Clearly the readership of the Telegraph must be protected from hearing the kind of words they used freely in the colonial wars, but students don't deserve enough respect to introduce things carefully. I can't find the Mail's style guide ('All foreigners are Bloody') but commenters are – and this may surprise you if you've ever seen its message boards – asked to be nice:

Please be polite. Do not use swear words or crude or sexual language.

Rule 5: No libel or other abuse
You must not make or encourage comments which are:
defamatory, false or misleading; 
insulting, threatening or abusive;
obscene or of a sexual nature;

offensive, racist, sexist, homophobic or discriminatory against any religions or other groups.

We have entire modules about taboo and banned texts – Cannibal Holocaust is on the menu soon – but students haven't objected because we demonstrate that there's a justifiable reason for analysing these texts: I have some controversial texts coming up which I won't name because I don't want to make yet another unwilling appearance in the local rag, but I've had to think long and hard about whether the offence is academically justified. I think students are quite right to expect academics to a) ask them to read disturbing texts; b) to have a justification for doing so and c) be happy to have the debate in class.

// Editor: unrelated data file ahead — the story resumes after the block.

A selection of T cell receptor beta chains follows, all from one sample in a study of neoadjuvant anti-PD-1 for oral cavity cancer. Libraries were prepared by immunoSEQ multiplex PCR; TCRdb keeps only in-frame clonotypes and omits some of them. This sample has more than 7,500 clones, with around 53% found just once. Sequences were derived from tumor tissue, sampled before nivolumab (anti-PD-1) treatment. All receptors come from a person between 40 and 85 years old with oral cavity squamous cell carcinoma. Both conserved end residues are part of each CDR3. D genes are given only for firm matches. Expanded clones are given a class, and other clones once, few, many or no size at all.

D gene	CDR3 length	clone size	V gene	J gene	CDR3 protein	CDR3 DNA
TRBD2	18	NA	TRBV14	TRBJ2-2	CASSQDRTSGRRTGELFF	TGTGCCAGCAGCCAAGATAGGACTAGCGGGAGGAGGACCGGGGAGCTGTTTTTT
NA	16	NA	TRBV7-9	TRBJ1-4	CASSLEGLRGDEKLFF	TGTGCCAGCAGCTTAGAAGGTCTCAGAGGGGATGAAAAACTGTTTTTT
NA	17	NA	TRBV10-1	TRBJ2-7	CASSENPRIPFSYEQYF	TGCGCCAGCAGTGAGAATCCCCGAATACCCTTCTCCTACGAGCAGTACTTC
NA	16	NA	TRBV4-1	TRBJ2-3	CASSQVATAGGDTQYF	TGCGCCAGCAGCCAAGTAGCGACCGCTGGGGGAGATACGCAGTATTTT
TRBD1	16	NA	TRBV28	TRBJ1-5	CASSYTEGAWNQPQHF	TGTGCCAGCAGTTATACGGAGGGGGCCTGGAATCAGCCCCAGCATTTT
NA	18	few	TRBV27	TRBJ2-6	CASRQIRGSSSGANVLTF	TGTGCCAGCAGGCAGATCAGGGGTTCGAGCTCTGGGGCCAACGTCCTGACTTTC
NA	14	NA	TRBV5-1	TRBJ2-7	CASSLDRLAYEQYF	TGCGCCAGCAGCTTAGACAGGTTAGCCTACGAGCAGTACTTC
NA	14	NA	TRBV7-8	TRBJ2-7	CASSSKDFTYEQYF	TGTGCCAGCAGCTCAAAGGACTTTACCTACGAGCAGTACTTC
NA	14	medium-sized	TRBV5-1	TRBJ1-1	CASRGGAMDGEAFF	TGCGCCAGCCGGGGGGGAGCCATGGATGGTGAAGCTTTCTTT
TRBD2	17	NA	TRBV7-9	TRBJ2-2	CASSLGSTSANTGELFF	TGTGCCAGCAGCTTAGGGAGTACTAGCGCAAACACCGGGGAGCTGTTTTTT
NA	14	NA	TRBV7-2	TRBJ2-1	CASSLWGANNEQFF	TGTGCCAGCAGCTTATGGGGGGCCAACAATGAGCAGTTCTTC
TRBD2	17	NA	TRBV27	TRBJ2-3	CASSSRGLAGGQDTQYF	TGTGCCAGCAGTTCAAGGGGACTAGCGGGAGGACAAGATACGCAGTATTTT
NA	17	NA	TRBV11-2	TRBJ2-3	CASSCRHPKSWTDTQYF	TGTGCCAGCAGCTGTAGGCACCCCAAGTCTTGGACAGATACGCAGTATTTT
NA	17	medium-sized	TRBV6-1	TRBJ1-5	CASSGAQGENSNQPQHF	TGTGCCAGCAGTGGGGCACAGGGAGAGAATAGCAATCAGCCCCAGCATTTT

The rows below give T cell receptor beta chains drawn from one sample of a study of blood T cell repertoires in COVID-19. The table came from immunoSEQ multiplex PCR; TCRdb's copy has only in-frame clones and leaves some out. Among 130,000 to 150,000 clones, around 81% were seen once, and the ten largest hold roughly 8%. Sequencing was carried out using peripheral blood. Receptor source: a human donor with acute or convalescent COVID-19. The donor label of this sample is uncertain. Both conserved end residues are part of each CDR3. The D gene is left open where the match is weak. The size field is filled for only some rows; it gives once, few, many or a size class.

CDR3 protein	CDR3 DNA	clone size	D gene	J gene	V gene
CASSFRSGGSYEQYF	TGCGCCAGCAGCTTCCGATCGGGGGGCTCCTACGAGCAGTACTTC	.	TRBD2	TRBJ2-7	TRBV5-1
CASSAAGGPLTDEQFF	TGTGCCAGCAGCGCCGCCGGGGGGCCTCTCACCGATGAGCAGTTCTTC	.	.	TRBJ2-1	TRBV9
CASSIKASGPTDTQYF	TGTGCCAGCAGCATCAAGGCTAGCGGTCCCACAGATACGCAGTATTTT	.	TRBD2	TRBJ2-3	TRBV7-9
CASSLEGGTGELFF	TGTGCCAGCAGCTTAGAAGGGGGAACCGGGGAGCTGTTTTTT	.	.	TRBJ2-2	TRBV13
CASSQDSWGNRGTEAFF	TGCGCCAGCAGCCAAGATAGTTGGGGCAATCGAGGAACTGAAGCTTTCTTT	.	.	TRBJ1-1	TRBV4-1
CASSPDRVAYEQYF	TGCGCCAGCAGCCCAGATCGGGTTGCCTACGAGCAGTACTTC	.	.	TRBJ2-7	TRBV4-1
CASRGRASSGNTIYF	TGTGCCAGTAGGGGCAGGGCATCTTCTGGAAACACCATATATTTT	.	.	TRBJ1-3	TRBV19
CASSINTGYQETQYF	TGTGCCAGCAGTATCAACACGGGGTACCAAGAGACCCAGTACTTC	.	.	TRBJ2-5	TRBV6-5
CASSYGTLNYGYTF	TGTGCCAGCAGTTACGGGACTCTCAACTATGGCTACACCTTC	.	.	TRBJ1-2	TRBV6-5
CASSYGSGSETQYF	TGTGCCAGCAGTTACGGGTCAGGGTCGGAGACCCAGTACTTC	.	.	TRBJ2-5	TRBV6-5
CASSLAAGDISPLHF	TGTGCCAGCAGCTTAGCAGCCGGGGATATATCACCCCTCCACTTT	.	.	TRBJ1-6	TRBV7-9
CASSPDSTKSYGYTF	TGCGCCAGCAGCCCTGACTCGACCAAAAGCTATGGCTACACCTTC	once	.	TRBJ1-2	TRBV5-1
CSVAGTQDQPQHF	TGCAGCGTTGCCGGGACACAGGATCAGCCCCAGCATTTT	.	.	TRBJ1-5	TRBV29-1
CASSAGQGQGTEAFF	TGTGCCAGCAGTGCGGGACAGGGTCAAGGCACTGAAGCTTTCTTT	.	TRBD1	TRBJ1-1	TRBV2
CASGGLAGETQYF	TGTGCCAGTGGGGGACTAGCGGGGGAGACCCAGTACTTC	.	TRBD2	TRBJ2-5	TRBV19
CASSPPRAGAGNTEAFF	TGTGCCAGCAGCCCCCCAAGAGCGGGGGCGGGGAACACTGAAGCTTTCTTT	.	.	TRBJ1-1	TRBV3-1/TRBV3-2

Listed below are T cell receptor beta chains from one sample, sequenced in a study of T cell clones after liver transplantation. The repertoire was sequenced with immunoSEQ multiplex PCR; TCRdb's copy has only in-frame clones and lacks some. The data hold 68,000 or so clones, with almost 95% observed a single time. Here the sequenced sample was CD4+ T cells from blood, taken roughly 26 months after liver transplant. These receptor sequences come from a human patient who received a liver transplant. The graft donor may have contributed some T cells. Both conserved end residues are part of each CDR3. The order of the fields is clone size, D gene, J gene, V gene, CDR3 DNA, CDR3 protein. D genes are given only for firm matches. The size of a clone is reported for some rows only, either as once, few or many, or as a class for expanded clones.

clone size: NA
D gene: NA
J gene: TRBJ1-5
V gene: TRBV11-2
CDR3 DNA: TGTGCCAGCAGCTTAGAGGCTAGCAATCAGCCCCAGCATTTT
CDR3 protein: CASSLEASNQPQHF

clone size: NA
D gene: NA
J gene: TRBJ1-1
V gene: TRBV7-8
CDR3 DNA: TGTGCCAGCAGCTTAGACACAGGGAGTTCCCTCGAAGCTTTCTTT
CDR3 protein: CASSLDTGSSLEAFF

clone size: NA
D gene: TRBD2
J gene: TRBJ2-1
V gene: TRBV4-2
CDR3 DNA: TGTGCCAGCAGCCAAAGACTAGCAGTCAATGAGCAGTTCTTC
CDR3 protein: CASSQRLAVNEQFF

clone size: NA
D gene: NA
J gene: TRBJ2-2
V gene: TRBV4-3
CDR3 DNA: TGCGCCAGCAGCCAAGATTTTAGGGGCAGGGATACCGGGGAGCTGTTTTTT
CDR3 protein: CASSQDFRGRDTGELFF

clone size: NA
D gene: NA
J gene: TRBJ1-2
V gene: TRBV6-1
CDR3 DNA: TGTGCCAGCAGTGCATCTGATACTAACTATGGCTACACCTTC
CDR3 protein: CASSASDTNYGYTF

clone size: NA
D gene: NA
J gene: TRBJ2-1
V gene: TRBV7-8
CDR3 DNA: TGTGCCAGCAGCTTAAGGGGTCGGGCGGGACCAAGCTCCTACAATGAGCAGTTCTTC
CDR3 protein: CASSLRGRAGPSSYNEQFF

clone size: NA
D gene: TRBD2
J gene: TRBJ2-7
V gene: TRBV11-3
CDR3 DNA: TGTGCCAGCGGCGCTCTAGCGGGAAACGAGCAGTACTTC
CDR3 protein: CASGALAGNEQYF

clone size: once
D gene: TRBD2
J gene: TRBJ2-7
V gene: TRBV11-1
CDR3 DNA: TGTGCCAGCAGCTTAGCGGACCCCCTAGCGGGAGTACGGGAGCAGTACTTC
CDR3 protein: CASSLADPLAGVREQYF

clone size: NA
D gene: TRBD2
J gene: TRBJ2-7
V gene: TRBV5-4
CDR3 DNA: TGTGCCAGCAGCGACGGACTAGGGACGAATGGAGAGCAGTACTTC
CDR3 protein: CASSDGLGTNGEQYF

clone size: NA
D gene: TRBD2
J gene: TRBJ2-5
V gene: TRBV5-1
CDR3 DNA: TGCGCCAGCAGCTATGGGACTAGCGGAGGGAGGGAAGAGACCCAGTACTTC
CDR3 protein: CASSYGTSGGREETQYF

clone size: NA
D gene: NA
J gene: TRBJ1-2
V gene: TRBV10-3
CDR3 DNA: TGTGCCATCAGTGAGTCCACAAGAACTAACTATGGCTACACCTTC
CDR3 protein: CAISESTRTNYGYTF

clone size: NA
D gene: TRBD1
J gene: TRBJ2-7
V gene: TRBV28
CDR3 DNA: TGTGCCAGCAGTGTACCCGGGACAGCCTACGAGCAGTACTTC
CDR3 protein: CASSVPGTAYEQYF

The latest furore is about Titus Andronicus, Shakespeare's nasty revenge tragedy. I don't think I'd spend too much time on trigger warnings if we were simply reading the play, but I'd certainly warn people what to expect if we showed them one of the recent film adaptations – just as the RSC did when it toured a production in the 1980s. Even horror films have certificates and explanations of what's in them, and I don't think the Mail is calling for abolition of the BBFC. Julie Taymor's astonishing film Titus (1999) got an 18 certificate for its 'strong sex and violence and sexual violence theme'. 

Finally, just to tie the week's education news together, we discover today that Oxford and Cambridge (from whence the Trigger Warning story emanates) have recruited almost no black students, and very few from poor or provincial communities. Perhaps it's because so  much of the political and media classes were educated there, but there seems to be a special level of outrage applied, as though the journalists' and politicians' successors at such places are specially degenerate, whereas the oiks who attend ex-polys like mine are so brutish that they're incapable of feeling much at all.